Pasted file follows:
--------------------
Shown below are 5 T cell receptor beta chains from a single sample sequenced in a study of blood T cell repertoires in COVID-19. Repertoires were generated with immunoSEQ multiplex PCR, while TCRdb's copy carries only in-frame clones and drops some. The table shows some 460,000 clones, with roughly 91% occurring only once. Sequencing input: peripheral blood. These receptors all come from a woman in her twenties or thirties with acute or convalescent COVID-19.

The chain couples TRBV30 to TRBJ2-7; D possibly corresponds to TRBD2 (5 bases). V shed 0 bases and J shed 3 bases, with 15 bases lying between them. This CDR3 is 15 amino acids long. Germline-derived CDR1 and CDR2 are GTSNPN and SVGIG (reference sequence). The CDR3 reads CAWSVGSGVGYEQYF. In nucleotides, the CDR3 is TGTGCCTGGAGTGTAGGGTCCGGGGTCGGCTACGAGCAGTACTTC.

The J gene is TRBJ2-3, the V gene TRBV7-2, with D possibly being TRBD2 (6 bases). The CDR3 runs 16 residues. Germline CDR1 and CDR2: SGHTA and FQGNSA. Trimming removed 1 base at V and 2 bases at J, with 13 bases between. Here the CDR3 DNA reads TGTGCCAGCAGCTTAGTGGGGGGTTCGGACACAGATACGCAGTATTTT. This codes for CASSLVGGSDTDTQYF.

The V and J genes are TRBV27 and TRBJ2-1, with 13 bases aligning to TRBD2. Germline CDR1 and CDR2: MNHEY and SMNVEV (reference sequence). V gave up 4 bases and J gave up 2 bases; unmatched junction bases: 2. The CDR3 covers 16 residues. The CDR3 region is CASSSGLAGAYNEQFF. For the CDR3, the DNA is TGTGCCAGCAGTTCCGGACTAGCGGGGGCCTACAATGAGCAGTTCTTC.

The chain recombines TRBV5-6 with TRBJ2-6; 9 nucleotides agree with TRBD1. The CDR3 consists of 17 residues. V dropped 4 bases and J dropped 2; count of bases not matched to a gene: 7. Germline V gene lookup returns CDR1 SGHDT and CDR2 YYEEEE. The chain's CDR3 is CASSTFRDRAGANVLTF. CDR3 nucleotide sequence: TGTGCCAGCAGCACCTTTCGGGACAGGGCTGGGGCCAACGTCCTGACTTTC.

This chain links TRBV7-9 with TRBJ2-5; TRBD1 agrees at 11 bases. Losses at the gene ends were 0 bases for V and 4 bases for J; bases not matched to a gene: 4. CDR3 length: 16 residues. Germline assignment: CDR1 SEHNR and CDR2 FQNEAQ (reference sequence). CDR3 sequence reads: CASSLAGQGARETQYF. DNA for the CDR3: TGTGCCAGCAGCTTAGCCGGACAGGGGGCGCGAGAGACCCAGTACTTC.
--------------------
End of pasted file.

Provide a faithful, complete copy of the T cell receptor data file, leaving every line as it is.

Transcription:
Shown below are 5 T cell receptor beta chains from a single sample sequenced in a study of blood T cell repertoires in COVID-19. Repertoires were generated with immunoSEQ multiplex PCR, while TCRdb's copy carries only in-frame clones and drops some. The table shows some 460,000 clones, with roughly 91% occurring only once. Sequencing input: peripheral blood. These receptors all come from a woman in her twenties or thirties with acute or convalescent COVID-19.

The chain couples TRBV30 to TRBJ2-7; D possibly corresponds to TRBD2 (5 bases). V shed 0 bases and J shed 3 bases, with 15 bases lying between them. This CDR3 is 15 amino acids long. Germline-derived CDR1 and CDR2 are GTSNPN and SVGIG (reference sequence). The CDR3 reads CAWSVGSGVGYEQYF. In nucleotides, the CDR3 is TGTGCCTGGAGTGTAGGGTCCGGGGTCGGCTACGAGCAGTACTTC.

The J gene is TRBJ2-3, the V gene TRBV7-2, with D possibly being TRBD2 (6 bases). The CDR3 runs 16 residues. Germline CDR1 and CDR2: SGHTA and FQGNSA. Trimming removed 1 base at V and 2 bases at J, with 13 bases between. Here the CDR3 DNA reads TGTGCCAGCAGCTTAGTGGGGGGTTCGGACACAGATACGCAGTATTTT. This codes for CASSLVGGSDTDTQYF.

The V and J genes are TRBV27 and TRBJ2-1, with 13 bases aligning to TRBD2. Germline CDR1 and CDR2: MNHEY and SMNVEV (reference sequence). V gave up 4 bases and J gave up 2 bases; unmatched junction bases: 2. The CDR3 covers 16 residues. The CDR3 region is CASSSGLAGAYNEQFF. For the CDR3, the DNA is TGTGCCAGCAGTTCCGGACTAGCGGGGGCCTACAATGAGCAGTTCTTC.

The chain recombines TRBV5-6 with TRBJ2-6; 9 nucleotides agree with TRBD1. The CDR3 consists of 17 residues. V dropped 4 bases and J dropped 2; count of bases not matched to a gene: 7. Germline V gene lookup returns CDR1 SGHDT and CDR2 YYEEEE. The chain's CDR3 is CASSTFRDRAGANVLTF. CDR3 nucleotide sequence: TGTGCCAGCAGCACCTTTCGGGACAGGGCTGGGGCCAACGTCCTGACTTTC.

This chain links TRBV7-9 with TRBJ2-5; TRBD1 agrees at 11 bases. Losses at the gene ends were 0 bases for V and 4 bases for J; bases not matched to a gene: 4. CDR3 length: 16 residues. Germline assignment: CDR1 SEHNR and CDR2 FQNEAQ (reference sequence). CDR3 sequence reads: CASSLAGQGARETQYF. DNA for the CDR3: TGTGCCAGCAGCTTAGCCGGACAGGGGGCGCGAGAGACCCAGTACTTC.